POLITICS, PERFORMANCE AND POPULAR CULTURE IN NINETEENTH-CENTURY BRITAIN
(Arts Building, University of Birmingham (Edgbaston Campus), 19-20 April 2012)
Programme uploaded - see files at bottom of page.
Registration and online payment of delegate fees, here:
You are invited to join us for a two-day symposium in Birmingham, at which we will explore the relationship between politics, performance and popular culture in nineteenth-century Britain.
This builds from our 2011 project conference, reveiwed in the British Theatre Guide and the newsletter of the Popular Culture Research Network newsletter (Nov, 2011)
In what ways might popular culture have defined politics? How might ‘performance’ be addressed as a concept by which better to understand crowd behaviour, whether for example at hustings or in protest? How did politicians and others conceptualise their audience? If, as Patrick Joyce argues, the late-Victorian audience in a context of political reform were ‘rightful heirs to the democracy of pleasure’ (Visions of the People, 1994, p. 309), how can we define the relationship between audience, politics and pleasure? Can we identify a discursive relationship between political and performance culture?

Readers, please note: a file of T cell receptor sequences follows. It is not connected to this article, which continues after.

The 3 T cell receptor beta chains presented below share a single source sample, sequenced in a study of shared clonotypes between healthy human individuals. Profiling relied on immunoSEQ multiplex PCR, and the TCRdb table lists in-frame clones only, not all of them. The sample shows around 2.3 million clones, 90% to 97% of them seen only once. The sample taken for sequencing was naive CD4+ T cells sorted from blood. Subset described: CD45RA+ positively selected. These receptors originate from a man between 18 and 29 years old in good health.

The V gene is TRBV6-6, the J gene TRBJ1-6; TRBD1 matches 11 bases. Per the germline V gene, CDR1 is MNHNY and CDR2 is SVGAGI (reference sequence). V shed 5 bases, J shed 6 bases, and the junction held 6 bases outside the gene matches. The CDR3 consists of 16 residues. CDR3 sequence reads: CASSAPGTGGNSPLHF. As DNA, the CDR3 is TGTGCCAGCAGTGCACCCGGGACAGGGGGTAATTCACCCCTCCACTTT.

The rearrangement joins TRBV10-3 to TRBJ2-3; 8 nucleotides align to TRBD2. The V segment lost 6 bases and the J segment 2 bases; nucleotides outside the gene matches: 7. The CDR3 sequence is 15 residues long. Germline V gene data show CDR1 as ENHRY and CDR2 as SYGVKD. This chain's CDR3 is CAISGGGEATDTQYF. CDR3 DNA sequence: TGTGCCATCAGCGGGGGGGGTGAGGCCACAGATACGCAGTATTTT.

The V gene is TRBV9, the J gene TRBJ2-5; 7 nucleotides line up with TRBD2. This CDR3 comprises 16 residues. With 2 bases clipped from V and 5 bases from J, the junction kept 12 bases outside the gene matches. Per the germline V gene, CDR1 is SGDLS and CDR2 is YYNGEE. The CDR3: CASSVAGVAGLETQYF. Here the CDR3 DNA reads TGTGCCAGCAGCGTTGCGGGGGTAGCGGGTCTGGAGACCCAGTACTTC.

Our speakers have been confirmed, but we welcome participants for roundtable discussions and other contributions.
Mike Sanders (Manchester): on Platforms, Correspondences and Theatrical Metaphor.
Jim Davis (Warwick): Victorian pantomime and the Politics of Gender Variance
Jane Pritchard (Victoria and Albert Museum): on Ballet, class and identity
Jill Sullivan (Independent): on The Irish question in regional pantomime
Marcus Morris (Lancaster): on Labour leaders, political rhetoric and performativity
Richard Gaunt (Nottingham): on Peel as actor-dramatist (parliament itself as theatrical institution)
Caroline Radcliffe (Birmingham): on Theatrical hierarchy and Cultural capital: East and West London
Anselm Heinrich (Glasgow): on Gladstone, national theatre and contested didactics of theatre.
Janice Norwood (Hertfordshire): on East End Socialism, performance techniques in protest/marches
Peter Yeandle (Lancaster): on Christian Socialism and performing arts: politics, theology and theatricality
Kate Newey (Birmingham): 'Bubbles of the day'
Costs: £35 (£20) postgraduate. Further information about local accommodation upon request.
For further information, please contact Peter Yeandle (p.yeandle(at)lancaster.ac.uk)
DIRECTIONS TO BIRMINGHAM (Edgbaston Campus): http://www.birmingham.ac.uk/contact/directions/index.aspx
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